I have been working on a system for notetaking and basic task management. At this point I feel I have perfected the notetaking part but need to work more on the task management aspect of the system. So I though I should document my thoughts.
Requirements for designing my current system.
- Portability. No proprietary or vendor specific data formats allowed.
- Speed > Quality. Should be able to take notes and edit them at speed of thought. Aligns with Vim philosophy.
- Searchability > Quality. Notes Should be searchable.
- 10 seconds to capture a thought that’s about one line long.
- Visibility - Make it VERY easy to decide what needs to be done next.
Plain text markdown files.
What is more portable than plain text files? Add some basic markdown support and now you’ve got 90% of what you need to take quick notes. The editor of choice for me was Neovim.
Vim is designed for super fast text editing. VimWiki plugin takes care of dynamically creating new files and linking them. VimWiki also has a diary feature which I’ve utilized to create daily files. I use a calendar plugin to jump to future/past dates.
I have setup my Window manager such that I can bring my today’s diary page up with single button click. Pressing F8 on my system brings up today’s diary page as a XMonad scratchpad with planned next actions, a daily checklist of things and a dedicated space to jot down incoming tasks / information. Pressing F8 again moves the window to background.
# launch command terminator --title "vimwiki" -e "nvim -c 'let g:startify_disable_at_vimenter = 1' +VimwikiMakeDiaryNote"
I also use a template for diary. Vimwiki does not support it by default to my knowledge but it is very easy to setup using vim autocmd. Whenever a new file is opened with location pattern specified, vim will fetch the template and paste it into new file.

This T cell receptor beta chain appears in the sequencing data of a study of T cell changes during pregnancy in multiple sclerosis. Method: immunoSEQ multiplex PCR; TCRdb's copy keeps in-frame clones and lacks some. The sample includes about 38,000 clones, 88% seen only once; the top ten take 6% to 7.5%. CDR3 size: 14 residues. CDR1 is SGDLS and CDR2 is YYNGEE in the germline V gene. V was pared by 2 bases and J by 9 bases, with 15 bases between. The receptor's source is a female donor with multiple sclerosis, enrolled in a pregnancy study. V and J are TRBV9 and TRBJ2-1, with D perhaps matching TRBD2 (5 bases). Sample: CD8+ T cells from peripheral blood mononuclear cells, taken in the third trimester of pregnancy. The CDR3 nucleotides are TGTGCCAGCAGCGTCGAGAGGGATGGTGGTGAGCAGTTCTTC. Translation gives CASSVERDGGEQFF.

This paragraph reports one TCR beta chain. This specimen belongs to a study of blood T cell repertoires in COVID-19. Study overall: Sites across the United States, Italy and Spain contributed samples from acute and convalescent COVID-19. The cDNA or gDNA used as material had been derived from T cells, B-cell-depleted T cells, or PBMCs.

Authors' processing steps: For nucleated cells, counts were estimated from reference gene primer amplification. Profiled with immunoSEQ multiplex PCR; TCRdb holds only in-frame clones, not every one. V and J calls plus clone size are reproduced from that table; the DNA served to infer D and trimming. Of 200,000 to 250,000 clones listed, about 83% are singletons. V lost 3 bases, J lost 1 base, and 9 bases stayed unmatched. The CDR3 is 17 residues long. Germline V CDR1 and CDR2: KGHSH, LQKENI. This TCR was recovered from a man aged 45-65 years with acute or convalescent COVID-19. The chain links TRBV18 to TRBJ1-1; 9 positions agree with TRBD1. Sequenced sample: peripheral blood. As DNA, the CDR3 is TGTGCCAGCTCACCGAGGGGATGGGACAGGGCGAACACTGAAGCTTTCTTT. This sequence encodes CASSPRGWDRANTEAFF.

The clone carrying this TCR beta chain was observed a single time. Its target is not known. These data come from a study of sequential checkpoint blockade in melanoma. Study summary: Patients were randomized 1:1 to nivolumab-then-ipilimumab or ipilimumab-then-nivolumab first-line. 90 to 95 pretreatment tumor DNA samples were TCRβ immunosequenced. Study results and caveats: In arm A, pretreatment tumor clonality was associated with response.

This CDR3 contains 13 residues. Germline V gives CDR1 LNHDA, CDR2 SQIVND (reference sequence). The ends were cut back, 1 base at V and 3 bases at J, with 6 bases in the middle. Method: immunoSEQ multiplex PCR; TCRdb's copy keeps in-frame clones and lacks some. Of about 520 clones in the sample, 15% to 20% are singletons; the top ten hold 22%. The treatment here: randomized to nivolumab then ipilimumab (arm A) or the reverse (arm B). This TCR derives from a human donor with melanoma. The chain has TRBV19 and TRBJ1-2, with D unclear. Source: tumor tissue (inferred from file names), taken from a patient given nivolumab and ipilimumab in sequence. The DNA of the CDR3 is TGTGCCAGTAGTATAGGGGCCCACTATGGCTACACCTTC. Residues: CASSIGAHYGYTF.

autocmd BufNewFile */wiki/diary/[0-9]*.md :read ~/wiki/diary/templates/template.md
I have also memorized typical vimwiki keyboard shortcuts. You should definitely consider doing and reading the manual that if you intend to use it for long time.
I use fzf for fuzzy finding along with ripgrep in Vim. I tend to vaguely remember where I need to jump to. A fuzzy finder like FZF makes this job very easy for me. This made even more sense since I use it a lot while programming too.
I use bunch of shell scripts to extract tasks from my files. One such example is using bash script to extract checklist form today’s diary page and show it as conky widget on desktop. So whenever I’ve closed all windows, I will clearly see what’s coming next. Following snippet gets all the lines with unchecked boxes from today’s diary entry.
#!/bin/bash rg '\[ \]' "$HOME/wiki/diary/$(date -I'date').md" | cut -c2-
I have created a Frankenstein monster of a system for basic task management and note taking. It uses Neovim, XMonad, vimwiki and calendar plugin, multiple hacked together shell scripts to achieve end result I wanted. It might appear as too complicated and you might think “I don’t need this” and you’re probably right. You need to come up something that works for you, but I do hope this post gave you some idea about it.
You can always checkout my full config in my dotfiles